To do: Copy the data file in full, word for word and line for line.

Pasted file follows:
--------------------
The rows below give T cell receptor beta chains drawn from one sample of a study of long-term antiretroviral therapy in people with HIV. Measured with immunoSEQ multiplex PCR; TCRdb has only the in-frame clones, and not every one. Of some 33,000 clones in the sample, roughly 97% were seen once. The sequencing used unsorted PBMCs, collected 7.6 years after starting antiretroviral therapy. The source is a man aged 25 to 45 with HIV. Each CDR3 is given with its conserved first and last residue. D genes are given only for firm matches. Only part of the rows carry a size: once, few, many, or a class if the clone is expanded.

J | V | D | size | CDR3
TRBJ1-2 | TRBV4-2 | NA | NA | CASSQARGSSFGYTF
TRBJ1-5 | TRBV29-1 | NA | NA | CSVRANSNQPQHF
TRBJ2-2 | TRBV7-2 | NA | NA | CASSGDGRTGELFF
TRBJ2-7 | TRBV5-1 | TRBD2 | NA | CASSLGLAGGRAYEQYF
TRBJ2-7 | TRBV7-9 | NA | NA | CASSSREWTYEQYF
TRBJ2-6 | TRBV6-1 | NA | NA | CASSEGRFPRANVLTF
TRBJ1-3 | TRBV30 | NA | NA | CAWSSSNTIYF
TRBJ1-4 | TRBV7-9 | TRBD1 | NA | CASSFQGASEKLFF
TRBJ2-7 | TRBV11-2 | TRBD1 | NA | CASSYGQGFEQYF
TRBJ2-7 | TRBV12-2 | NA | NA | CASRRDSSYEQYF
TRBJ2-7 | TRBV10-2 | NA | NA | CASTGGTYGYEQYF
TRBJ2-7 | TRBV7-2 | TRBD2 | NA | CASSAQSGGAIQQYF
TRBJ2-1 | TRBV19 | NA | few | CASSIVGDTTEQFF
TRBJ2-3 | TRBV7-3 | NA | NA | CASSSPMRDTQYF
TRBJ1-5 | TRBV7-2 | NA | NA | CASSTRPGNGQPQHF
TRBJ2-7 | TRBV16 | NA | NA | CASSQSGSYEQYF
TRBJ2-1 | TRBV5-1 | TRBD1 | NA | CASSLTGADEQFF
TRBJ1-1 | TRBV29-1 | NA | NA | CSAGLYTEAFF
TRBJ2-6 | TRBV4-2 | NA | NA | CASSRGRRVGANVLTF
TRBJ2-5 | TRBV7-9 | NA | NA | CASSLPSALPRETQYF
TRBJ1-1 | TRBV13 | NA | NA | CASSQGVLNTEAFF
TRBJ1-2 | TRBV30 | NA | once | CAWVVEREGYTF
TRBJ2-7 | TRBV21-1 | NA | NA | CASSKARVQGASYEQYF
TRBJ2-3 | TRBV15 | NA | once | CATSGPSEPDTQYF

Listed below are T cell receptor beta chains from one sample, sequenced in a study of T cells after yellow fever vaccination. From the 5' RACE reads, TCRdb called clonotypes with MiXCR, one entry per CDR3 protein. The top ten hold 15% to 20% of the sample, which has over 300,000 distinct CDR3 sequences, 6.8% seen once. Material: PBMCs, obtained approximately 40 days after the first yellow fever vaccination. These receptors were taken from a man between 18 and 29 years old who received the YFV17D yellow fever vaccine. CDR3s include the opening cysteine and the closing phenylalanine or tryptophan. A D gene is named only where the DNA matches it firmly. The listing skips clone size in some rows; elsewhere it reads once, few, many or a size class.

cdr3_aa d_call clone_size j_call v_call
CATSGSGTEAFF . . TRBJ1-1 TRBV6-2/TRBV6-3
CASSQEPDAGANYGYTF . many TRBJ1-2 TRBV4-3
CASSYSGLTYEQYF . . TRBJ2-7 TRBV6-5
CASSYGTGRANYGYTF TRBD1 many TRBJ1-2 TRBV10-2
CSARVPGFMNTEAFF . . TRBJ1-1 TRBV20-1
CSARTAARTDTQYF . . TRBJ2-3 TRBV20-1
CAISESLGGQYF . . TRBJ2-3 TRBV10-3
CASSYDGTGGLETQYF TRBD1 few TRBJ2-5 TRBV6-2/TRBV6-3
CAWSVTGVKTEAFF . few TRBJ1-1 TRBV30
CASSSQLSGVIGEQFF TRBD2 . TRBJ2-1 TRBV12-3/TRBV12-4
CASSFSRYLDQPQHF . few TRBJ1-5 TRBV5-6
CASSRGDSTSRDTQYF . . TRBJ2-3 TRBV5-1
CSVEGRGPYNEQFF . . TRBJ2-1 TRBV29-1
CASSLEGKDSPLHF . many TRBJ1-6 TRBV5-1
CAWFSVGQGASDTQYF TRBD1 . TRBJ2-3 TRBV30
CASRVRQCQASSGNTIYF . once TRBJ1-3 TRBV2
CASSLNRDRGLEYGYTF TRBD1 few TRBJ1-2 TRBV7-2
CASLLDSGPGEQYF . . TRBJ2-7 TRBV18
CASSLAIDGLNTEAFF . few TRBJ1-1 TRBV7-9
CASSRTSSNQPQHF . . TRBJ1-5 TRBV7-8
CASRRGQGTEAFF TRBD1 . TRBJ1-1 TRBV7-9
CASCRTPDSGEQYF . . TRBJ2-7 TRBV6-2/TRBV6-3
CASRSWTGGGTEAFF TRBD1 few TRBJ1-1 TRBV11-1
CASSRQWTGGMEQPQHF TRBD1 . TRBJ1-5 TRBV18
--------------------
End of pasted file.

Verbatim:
The rows below give T cell receptor beta chains drawn from one sample of a study of long-term antiretroviral therapy in people with HIV. Measured with immunoSEQ multiplex PCR; TCRdb has only the in-frame clones, and not every one. Of some 33,000 clones in the sample, roughly 97% were seen once. The sequencing used unsorted PBMCs, collected 7.6 years after starting antiretroviral therapy. The source is a man aged 25 to 45 with HIV. Each CDR3 is given with its conserved first and last residue. D genes are given only for firm matches. Only part of the rows carry a size: once, few, many, or a class if the clone is expanded.

J | V | D | size | CDR3
TRBJ1-2 | TRBV4-2 | NA | NA | CASSQARGSSFGYTF
TRBJ1-5 | TRBV29-1 | NA | NA | CSVRANSNQPQHF
TRBJ2-2 | TRBV7-2 | NA | NA | CASSGDGRTGELFF
TRBJ2-7 | TRBV5-1 | TRBD2 | NA | CASSLGLAGGRAYEQYF
TRBJ2-7 | TRBV7-9 | NA | NA | CASSSREWTYEQYF
TRBJ2-6 | TRBV6-1 | NA | NA | CASSEGRFPRANVLTF
TRBJ1-3 | TRBV30 | NA | NA | CAWSSSNTIYF
TRBJ1-4 | TRBV7-9 | TRBD1 | NA | CASSFQGASEKLFF
TRBJ2-7 | TRBV11-2 | TRBD1 | NA | CASSYGQGFEQYF
TRBJ2-7 | TRBV12-2 | NA | NA | CASRRDSSYEQYF
TRBJ2-7 | TRBV10-2 | NA | NA | CASTGGTYGYEQYF
TRBJ2-7 | TRBV7-2 | TRBD2 | NA | CASSAQSGGAIQQYF
TRBJ2-1 | TRBV19 | NA | few | CASSIVGDTTEQFF
TRBJ2-3 | TRBV7-3 | NA | NA | CASSSPMRDTQYF
TRBJ1-5 | TRBV7-2 | NA | NA | CASSTRPGNGQPQHF
TRBJ2-7 | TRBV16 | NA | NA | CASSQSGSYEQYF
TRBJ2-1 | TRBV5-1 | TRBD1 | NA | CASSLTGADEQFF
TRBJ1-1 | TRBV29-1 | NA | NA | CSAGLYTEAFF
TRBJ2-6 | TRBV4-2 | NA | NA | CASSRGRRVGANVLTF
TRBJ2-5 | TRBV7-9 | NA | NA | CASSLPSALPRETQYF
TRBJ1-1 | TRBV13 | NA | NA | CASSQGVLNTEAFF
TRBJ1-2 | TRBV30 | NA | once | CAWVVEREGYTF
TRBJ2-7 | TRBV21-1 | NA | NA | CASSKARVQGASYEQYF
TRBJ2-3 | TRBV15 | NA | once | CATSGPSEPDTQYF

Listed below are T cell receptor beta chains from one sample, sequenced in a study of T cells after yellow fever vaccination. From the 5' RACE reads, TCRdb called clonotypes with MiXCR, one entry per CDR3 protein. The top ten hold 15% to 20% of the sample, which has over 300,000 distinct CDR3 sequences, 6.8% seen once. Material: PBMCs, obtained approximately 40 days after the first yellow fever vaccination. These receptors were taken from a man between 18 and 29 years old who received the YFV17D yellow fever vaccine. CDR3s include the opening cysteine and the closing phenylalanine or tryptophan. A D gene is named only where the DNA matches it firmly. The listing skips clone size in some rows; elsewhere it reads once, few, many or a size class.

cdr3_aa d_call clone_size j_call v_call
CATSGSGTEAFF . . TRBJ1-1 TRBV6-2/TRBV6-3
CASSQEPDAGANYGYTF . many TRBJ1-2 TRBV4-3
CASSYSGLTYEQYF . . TRBJ2-7 TRBV6-5
CASSYGTGRANYGYTF TRBD1 many TRBJ1-2 TRBV10-2
CSARVPGFMNTEAFF . . TRBJ1-1 TRBV20-1
CSARTAARTDTQYF . . TRBJ2-3 TRBV20-1
CAISESLGGQYF . . TRBJ2-3 TRBV10-3
CASSYDGTGGLETQYF TRBD1 few TRBJ2-5 TRBV6-2/TRBV6-3
CAWSVTGVKTEAFF . few TRBJ1-1 TRBV30
CASSSQLSGVIGEQFF TRBD2 . TRBJ2-1 TRBV12-3/TRBV12-4
CASSFSRYLDQPQHF . few TRBJ1-5 TRBV5-6
CASSRGDSTSRDTQYF . . TRBJ2-3 TRBV5-1
CSVEGRGPYNEQFF . . TRBJ2-1 TRBV29-1
CASSLEGKDSPLHF . many TRBJ1-6 TRBV5-1
CAWFSVGQGASDTQYF TRBD1 . TRBJ2-3 TRBV30
CASRVRQCQASSGNTIYF . once TRBJ1-3 TRBV2
CASSLNRDRGLEYGYTF TRBD1 few TRBJ1-2 TRBV7-2
CASLLDSGPGEQYF . . TRBJ2-7 TRBV18
CASSLAIDGLNTEAFF . few TRBJ1-1 TRBV7-9
CASSRTSSNQPQHF . . TRBJ1-5 TRBV7-8
CASRRGQGTEAFF TRBD1 . TRBJ1-1 TRBV7-9
CASCRTPDSGEQYF . . TRBJ2-7 TRBV6-2/TRBV6-3
CASRSWTGGGTEAFF TRBD1 few TRBJ1-1 TRBV11-1
CASSRQWTGGMEQPQHF TRBD1 . TRBJ1-5 TRBV18